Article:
Setting Goals as A New Graduate

Setting Goals as A New Graduate

Goals Dragwa

Creating Plans and Reaching Aspirations

By Shawn M. Proctor

After a long stint of studying, reading and scribbling notes, soon-to-be graduates await uncertainty outside the ivied walls. Questions far more complex than those on tests weigh on the graduating student’s mind. How do I secure a position? What do I want to do with my degree? How do I guide my career? Do I want to move into a specialty area?

Fortunately, there are experts to guide new RTs. They are the therapists who have invested years in the field, seen the way and avoided the pitfalls. Set goals immediately upon graduation, even if they are basic, they advise.

“It was new to me and scary because you are dealing with peoples’ lives,” said Francine Warwick, RRT, a respiratory therapist at Bryn Mawr Hospital in Bryn Mawr, Pa. “My first goal was to start to feel comfortable. I always asked a lot of questions and offered to help. I read a lot.”

New grads have to take responsibility for their own post-school education, she advised.


Experience is vitally important in the first year. “Develop a broad base. Get a good taste of everything,” said Wendy Hakun, BS, RRT, manager of respiratory therapy at Lankenau Hospital in Wynnwood, Pa. “Set short-term goals and long-term goals for yourself. It can take a couple years to become talented, but keep reading and learning.”

Hakun said the biggest pitfall a novice therapist faces is moving into a specialty area too early. It is tempting to skip the first-year boot camp and move into an area like home care, she added. For some with clear plans, home care may be the perfect direction, but she advises new RTs: “Keep your options open.” RTs with a wider scope of skills will be better prepared for new positions and career shifts in this ever-changing field.

Sometimes, part of a career search is asking what you will be allowed to do on the job.

“If graduates come out and become neb-jockeys where they will not be allowed to do anything else, then the schooling is not reinforced. It is more harmful than helpful,” said Chauncey Bailey, CRTT, a respiratory therapist at Norton Sound Health Corp., a 21-bed hospital which draws its patients from a 44,000 square mile region in western Alaska. “If you are a therapist who wants to excel, then research the facilities you are considering. Which ones are open to letting you practice what you’ve learned? Are the therapists staying? Will you have MD input? Sometimes doctors don’t want to hear from RTs.”


Once new grads get established at their first jobs, it is then important to create long-term goals. These are highly individualized. If the RT is not certified, then entry-level certification could be the first goal. Then there are more steps to climb: registry exams and perhaps a bachelor’s degree. “A bachelor’s is good to have. It can help you compete and get the coveted day shift. The better you make yourself and the more educated you are, then the better resource you will be,” said Celeste Dragwa, BS, RRT, a respiratory therapist at Lankenau Hospital.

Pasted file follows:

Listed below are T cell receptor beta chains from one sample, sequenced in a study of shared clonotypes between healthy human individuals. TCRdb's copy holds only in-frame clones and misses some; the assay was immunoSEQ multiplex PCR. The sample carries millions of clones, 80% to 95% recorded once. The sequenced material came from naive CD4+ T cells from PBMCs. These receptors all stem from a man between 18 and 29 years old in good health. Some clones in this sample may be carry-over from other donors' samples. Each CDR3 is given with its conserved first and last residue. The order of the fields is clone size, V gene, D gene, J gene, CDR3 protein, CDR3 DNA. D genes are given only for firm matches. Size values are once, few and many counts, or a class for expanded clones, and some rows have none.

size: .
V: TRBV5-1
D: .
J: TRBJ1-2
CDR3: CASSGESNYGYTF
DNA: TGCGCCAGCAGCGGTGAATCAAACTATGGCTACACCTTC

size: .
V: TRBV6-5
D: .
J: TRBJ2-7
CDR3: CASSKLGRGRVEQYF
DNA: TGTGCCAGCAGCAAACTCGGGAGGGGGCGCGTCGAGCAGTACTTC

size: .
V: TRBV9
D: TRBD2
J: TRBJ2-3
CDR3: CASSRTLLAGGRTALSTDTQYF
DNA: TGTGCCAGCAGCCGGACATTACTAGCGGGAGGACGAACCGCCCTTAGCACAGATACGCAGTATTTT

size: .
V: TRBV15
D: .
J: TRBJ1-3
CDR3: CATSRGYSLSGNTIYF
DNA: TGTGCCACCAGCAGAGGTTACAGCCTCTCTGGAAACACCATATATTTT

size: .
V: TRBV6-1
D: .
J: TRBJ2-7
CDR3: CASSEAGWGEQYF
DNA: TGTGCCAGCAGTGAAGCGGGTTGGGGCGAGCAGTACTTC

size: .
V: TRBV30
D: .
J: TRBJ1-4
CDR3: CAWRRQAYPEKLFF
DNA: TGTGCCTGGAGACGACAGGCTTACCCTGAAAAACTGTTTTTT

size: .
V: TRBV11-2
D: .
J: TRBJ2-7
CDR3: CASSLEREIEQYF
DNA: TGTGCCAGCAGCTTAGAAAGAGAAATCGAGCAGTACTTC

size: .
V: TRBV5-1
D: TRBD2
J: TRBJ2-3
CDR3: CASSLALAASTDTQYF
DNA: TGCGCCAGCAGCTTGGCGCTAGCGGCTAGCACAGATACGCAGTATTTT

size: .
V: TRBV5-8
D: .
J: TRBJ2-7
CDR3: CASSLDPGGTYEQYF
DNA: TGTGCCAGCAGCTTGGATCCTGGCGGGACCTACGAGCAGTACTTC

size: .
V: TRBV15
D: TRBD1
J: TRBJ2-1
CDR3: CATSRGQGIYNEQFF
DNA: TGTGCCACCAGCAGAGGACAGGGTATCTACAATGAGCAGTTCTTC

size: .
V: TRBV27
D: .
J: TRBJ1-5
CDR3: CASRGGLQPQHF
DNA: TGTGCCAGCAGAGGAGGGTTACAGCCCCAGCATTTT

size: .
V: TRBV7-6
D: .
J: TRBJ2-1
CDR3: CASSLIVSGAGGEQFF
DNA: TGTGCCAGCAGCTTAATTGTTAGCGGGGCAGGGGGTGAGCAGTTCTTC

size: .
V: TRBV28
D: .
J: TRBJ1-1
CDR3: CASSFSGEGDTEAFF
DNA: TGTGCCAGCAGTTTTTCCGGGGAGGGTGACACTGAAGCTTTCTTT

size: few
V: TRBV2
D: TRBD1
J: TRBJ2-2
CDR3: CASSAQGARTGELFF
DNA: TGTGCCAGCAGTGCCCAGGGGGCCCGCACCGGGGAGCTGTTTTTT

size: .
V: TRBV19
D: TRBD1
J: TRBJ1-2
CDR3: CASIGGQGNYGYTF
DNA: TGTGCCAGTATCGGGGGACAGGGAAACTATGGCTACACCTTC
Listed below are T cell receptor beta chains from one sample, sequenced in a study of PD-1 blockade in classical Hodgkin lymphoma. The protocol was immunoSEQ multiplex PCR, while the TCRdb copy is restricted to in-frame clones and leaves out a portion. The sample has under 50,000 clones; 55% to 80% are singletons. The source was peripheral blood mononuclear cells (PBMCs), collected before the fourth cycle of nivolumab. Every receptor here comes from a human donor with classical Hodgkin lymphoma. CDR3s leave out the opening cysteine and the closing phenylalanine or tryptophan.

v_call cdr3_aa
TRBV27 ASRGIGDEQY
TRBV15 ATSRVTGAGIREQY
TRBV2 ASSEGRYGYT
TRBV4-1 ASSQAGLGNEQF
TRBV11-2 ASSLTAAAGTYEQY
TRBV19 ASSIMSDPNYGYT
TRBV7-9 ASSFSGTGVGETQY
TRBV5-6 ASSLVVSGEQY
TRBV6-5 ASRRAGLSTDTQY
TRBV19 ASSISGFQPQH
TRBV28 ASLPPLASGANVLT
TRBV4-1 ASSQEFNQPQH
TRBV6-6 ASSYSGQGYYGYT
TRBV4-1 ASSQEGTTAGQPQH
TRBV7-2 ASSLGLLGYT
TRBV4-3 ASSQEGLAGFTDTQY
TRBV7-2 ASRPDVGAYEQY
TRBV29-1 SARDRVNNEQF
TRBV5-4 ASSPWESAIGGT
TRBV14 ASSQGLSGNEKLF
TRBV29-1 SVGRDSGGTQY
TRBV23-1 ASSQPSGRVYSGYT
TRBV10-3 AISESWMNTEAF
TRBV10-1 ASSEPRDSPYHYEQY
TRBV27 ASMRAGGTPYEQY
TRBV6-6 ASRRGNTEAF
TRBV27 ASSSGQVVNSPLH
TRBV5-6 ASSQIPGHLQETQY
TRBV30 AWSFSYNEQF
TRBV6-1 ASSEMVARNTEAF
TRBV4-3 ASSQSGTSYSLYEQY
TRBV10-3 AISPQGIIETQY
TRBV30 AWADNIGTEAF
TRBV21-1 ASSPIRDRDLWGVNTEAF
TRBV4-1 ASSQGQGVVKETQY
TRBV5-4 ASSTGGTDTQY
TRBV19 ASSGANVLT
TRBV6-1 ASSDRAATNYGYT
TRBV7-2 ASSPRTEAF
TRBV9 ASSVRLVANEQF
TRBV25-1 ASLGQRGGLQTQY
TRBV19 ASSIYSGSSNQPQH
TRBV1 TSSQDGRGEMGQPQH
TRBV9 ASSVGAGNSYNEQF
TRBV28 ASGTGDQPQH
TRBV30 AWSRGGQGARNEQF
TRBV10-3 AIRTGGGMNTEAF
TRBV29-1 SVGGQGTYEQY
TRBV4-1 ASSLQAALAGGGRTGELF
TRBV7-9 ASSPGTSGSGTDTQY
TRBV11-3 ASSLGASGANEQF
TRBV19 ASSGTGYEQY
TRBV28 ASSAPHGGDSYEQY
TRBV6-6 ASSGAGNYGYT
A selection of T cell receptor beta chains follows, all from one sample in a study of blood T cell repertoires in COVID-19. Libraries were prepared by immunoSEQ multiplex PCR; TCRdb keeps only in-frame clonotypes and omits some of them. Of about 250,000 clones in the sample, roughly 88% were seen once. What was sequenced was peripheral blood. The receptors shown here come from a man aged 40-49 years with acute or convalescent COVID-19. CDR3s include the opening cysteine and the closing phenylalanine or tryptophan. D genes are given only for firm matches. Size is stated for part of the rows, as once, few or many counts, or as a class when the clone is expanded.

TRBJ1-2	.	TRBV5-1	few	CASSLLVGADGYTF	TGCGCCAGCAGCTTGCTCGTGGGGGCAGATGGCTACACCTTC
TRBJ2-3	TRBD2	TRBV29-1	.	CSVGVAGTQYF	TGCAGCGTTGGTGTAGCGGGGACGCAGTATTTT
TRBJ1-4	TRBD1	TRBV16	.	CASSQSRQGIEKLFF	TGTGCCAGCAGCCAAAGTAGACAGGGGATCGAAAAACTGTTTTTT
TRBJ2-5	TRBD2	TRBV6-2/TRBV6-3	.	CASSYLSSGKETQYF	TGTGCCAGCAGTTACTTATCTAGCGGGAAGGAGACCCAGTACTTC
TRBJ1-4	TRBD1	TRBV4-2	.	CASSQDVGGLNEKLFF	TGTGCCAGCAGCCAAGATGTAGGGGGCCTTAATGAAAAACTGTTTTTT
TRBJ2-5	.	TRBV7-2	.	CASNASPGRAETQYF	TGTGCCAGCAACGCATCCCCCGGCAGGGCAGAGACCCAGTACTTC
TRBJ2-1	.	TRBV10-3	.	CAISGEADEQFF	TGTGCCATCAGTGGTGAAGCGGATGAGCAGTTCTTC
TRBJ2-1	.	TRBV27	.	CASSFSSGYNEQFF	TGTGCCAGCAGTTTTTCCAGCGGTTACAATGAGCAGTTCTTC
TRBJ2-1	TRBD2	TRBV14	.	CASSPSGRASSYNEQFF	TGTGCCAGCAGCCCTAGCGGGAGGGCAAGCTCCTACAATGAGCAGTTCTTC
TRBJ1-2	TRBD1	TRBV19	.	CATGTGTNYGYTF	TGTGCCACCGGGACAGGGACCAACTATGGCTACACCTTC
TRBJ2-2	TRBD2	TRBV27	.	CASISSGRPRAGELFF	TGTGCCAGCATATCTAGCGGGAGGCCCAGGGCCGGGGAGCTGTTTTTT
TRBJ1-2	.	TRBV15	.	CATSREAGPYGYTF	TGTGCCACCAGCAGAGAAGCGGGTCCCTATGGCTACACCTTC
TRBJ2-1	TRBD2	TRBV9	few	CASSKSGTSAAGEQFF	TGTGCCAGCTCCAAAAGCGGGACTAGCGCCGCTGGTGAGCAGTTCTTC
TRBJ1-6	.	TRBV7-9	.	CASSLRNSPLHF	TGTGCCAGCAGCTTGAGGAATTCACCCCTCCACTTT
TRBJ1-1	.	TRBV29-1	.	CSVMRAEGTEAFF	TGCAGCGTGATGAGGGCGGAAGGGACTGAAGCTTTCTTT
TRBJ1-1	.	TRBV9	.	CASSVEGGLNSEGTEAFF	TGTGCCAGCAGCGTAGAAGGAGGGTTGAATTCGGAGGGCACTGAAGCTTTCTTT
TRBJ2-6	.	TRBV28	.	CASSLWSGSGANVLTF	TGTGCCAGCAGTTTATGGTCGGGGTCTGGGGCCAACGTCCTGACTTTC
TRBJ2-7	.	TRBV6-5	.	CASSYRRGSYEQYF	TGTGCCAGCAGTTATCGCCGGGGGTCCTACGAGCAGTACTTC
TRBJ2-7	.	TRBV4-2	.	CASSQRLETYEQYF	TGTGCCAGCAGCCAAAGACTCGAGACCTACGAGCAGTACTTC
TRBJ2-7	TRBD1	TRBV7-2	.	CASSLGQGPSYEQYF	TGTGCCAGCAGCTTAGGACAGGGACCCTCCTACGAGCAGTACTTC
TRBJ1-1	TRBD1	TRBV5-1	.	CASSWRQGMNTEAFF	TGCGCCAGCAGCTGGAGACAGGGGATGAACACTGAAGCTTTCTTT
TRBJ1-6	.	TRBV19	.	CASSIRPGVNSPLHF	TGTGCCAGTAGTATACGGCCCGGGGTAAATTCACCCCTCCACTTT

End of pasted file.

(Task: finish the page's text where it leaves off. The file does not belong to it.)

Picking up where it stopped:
Flexibility is also a big factor, she added. “At first it didn’t seem like I would find a full-time job. I started per diem. I had to do weekends and work into a full-time job.”

Attaining a bachelor’s degree, while important, might still be only a first step toward reaching a long-range goal. RTs looking at advanced education need to study the possibilities carefully. “It depends on where they set their goals. They need to see where they are headed and what advanced credentials are needed. Then seek the degrees that fit best,” said Mark Randolph, MBA, RRT, RPFT, director of cardiopulmonary services at Louisiana State University Health Science Center, Baton Rouge. He advocates building expectations that are both challenging and attainable. “RTs need to construct a goal for themselves, because otherwise they will tend to wander.”

While working toward those degrees, take a good look around. “There is so much available. You can move into different areas. There are many places open for people to meet different needs at different points in their lives,” said Hakun. “After you have started to get experience, look at what positions interest you. Then position yourself to move in that direction. Read. Take classes. Take that initiative on your own. Be pro-active. Don’t wait for someone to come and tell you what is happening in your career.”


Do not underestimate the Internet as a career resource either. E-mail, discussion groups and Internet sites offer a wide range of viewpoints from across the world. “You can find information about practically anything,” said Dragwa. “Just punch in the right words and data are at your fingertips.”

Finally, always think of new ways to excel. According to Bailey, “If you don’t continue to reach, you are not going to get anywhere. You become stagnant.” *

Shawn Proctor is an ADVANCE editorial assistant.

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